Occasionally here at Player2.net.au, we will play something that deserves your attention but probably doesn’t need a full review written for it. Be it DLC for the latest AAA title, a little indie game or even an Android/iOS title. We play these titles for a blockbusting amount of time (2 – 5 hours) and report back to you the reader on what we found. So grab your popcorn and settle in for the latest episode of Blockbuster Gaming.
Blockbuster Gaming – Battlezone VR
Battlezone is a franchise that’s been on the edge of relevance for decades. It dates back as far as 1980 where it was released as a first person tank combat game that released in Arcades before making its way to the Atari in 1983. Its pseudo-3D visuals, combined with the viewing goggles that you had to look through lead many to consider it to be the world’s very first Virtual Reality game. Battlezone’s legacy is long; there have been ports, sequels, re-imaginings and updates emerge over the years, but many thought the franchise was lost when Atari went bankrupt in 2013. It wasn’t until the franchise was salvaged by Rebellion Developments that the future of the Battlezone franchise begun to take shape – now, 36 years after the original arcade release Battlezone returns in true Virtual Reality.
Battlezone VR is an interesting release that lives in two very distinct spheres. On one hand it is a love letter to the past, the glory days of the arcade and the Atari, but on the other it’s packaged with a device that many consider to be the way of the future. The roots of the franchise still underpin the core aspects of the game, but not only does Battlezone VR make the obvious VR jump, but it now includes Rogue-like elements, procedurally generated maps and a totally different flavour. The core tenants of Battlezone are still present; you’ll still be rolling about the stage (one that has admittedly gotten a facelift since the vector days) picking off enemies in the attempt to be the last one standing, but you’re now contending with an enemy of growing strength, and as you claim more hexed territory in the map, as is your enemy, resulting in an inevitable large scale confrontation that rarely comes to a quick resolution.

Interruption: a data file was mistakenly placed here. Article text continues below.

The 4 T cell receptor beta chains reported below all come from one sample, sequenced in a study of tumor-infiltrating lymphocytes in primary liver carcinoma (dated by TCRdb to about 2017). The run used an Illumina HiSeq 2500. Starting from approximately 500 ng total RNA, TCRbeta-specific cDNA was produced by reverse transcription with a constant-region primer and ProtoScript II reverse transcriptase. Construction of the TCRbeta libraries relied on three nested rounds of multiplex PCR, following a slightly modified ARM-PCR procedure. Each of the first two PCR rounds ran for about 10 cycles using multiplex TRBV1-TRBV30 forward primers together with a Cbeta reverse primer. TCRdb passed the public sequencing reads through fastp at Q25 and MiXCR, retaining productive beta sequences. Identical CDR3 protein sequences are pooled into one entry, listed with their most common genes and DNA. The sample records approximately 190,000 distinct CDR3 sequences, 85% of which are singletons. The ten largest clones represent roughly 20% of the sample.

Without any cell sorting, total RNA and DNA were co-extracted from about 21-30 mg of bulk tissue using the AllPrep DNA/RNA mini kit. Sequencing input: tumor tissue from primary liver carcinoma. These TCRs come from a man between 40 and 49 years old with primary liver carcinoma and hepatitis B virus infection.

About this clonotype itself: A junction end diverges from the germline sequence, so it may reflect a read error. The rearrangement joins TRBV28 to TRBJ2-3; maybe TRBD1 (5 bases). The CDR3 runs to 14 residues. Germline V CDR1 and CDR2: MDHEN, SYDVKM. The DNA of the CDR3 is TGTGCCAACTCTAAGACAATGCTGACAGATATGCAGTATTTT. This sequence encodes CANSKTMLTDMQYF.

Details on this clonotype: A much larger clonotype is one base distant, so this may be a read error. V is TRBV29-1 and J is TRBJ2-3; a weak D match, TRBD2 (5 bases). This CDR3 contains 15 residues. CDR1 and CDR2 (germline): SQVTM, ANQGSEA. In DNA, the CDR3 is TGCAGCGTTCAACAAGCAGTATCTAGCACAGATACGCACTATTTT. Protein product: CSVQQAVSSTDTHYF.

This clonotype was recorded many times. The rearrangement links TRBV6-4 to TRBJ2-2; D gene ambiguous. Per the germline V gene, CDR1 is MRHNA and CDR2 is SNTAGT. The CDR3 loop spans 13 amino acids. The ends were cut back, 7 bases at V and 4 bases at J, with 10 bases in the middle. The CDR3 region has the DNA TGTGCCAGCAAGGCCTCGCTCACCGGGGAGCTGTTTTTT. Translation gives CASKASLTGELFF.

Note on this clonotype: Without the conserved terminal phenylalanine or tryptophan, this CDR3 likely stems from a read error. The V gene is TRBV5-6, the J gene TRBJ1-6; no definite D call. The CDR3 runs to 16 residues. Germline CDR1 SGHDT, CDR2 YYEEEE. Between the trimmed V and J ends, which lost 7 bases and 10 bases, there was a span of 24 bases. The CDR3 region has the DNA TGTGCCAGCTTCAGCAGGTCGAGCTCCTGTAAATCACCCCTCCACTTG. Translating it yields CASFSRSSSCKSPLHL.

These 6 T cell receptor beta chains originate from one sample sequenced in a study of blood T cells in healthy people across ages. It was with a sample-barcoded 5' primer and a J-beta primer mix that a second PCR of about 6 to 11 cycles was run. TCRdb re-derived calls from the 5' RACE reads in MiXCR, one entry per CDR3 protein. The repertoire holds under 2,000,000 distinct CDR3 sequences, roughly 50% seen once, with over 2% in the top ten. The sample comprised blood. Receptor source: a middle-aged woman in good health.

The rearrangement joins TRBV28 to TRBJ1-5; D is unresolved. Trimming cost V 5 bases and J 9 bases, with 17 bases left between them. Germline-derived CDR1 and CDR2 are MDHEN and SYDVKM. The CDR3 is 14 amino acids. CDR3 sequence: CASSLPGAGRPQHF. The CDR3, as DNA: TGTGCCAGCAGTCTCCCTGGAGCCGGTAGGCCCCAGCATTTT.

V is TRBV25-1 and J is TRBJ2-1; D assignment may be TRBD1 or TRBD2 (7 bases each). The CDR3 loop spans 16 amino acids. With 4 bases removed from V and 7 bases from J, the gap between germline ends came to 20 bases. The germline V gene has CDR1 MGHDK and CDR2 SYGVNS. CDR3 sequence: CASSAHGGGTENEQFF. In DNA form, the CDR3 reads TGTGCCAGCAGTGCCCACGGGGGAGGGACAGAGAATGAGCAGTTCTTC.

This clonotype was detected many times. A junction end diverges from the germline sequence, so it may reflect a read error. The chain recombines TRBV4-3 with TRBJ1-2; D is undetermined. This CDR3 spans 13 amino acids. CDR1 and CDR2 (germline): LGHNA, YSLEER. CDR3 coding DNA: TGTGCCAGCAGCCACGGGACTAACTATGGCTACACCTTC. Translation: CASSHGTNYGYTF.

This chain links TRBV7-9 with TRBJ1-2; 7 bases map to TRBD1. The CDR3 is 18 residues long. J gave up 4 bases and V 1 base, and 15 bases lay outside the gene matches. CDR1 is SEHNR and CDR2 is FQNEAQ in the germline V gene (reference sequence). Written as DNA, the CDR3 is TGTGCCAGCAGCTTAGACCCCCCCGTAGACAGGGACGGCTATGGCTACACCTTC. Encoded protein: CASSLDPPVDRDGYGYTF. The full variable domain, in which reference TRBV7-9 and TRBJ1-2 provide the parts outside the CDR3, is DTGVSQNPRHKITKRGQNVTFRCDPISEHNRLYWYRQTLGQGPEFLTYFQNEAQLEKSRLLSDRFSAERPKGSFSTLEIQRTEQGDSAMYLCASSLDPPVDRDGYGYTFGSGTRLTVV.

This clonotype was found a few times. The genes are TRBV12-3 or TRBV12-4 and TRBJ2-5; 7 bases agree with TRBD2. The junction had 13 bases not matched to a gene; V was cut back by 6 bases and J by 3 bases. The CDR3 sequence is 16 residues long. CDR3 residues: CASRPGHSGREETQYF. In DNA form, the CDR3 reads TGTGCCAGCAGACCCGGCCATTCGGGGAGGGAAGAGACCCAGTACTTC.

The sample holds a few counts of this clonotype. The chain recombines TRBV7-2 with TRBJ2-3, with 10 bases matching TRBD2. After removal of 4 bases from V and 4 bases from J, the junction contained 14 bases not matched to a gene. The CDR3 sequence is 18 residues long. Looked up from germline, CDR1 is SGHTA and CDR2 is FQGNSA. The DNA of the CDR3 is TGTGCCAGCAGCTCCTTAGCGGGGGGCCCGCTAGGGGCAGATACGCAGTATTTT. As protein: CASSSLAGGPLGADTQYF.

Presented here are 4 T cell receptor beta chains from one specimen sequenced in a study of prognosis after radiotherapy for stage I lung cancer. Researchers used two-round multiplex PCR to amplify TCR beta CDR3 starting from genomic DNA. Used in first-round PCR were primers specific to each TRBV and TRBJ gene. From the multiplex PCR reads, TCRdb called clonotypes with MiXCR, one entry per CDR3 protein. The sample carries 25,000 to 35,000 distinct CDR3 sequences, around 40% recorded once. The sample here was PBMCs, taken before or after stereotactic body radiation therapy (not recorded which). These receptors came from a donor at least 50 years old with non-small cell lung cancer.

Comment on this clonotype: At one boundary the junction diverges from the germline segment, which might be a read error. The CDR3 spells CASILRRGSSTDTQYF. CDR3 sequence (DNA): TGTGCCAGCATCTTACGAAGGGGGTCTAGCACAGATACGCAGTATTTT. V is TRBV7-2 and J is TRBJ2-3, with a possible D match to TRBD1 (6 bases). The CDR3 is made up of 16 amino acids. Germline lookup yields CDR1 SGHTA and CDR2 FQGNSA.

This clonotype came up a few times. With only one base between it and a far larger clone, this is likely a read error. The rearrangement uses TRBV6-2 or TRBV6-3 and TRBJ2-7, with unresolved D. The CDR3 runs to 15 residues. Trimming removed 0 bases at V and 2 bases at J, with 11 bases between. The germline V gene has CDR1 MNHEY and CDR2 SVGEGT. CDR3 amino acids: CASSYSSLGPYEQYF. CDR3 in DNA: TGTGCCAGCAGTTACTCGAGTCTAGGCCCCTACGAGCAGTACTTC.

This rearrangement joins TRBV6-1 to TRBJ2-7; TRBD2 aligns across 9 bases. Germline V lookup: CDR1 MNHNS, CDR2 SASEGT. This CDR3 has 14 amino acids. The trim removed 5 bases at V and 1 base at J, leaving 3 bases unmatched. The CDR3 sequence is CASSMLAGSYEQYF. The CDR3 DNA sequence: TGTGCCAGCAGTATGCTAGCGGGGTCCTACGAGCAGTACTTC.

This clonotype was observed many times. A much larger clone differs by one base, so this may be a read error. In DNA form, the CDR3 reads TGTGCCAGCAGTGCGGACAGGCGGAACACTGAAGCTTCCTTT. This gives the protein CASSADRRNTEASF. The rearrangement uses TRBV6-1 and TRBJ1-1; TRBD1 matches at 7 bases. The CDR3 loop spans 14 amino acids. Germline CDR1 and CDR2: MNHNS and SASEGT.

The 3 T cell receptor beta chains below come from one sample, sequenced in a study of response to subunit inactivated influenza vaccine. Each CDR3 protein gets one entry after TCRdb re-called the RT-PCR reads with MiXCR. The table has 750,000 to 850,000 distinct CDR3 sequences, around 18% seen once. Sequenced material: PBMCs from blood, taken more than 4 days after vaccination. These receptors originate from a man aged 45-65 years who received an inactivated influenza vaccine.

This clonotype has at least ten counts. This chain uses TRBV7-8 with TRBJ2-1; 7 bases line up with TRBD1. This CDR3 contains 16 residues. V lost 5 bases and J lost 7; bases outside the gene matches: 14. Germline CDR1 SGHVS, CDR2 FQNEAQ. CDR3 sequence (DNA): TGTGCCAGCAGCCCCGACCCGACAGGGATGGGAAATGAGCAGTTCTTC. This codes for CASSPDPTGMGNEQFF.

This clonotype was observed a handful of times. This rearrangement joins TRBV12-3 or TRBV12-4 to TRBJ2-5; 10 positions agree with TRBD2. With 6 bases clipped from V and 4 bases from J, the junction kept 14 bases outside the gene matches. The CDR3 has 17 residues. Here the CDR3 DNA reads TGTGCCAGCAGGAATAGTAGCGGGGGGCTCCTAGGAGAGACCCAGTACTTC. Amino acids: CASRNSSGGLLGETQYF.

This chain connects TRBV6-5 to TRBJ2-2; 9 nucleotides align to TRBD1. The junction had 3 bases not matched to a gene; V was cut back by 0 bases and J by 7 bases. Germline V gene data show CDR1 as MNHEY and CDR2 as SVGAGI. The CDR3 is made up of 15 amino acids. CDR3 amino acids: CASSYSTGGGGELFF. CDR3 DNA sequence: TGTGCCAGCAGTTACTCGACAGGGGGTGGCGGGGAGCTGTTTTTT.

Supply tiles give you opportunities to buy new tools and equip new weapons, you can set forth probes to scope out what dangers lay before you, and you have a defined number of hearts that once depleted (for losing enough encounters) will result in the game ending in Game Over. There’s nothing particularly clever that’s being done here – take out a radio tower, invade a base or overrun an enemy convoy – as I said, there’s nothing particularly high brow going on, but they’re simple missions that allow the player to just blow things up. Encounters are cool and the lighting is fantastic ensuring that each skirmish is exciting (though still somewhat repetitious)
There’s no sickness concerns to be found in Battlezone VR because despite being behind the wheel of a tank, you’re never feel the bounce that you would if you were rolling over uneven surfaces; you feel more as though you’re gliding over the ground with only a slight bump occurring as you hit an incline. The AI is a little simple and can be easily exploited, enemy types are not super diverse but have their challenges and co-op play is a solid bit of fun for you and three other friends. Understandably though you may not have three other friends who have given up on their home loans to afford VR so should you wish, you can drop into other online player’s games and join the fray with them.
Battlezone VR treats its touchstone with respect, but does some nifty things to advance the franchise further. I was initially concerned when I saw Rebellion’s name attached to the game, but they’ve shown the utmost respect for a key moment of gaming’s history whilst has simultaneously advanced the Battlezone franchise. It’s certainly not perfect, and the gameplay has the ability to get a bit repetitious but there’s plenty of fun to be had with Battlezone VR.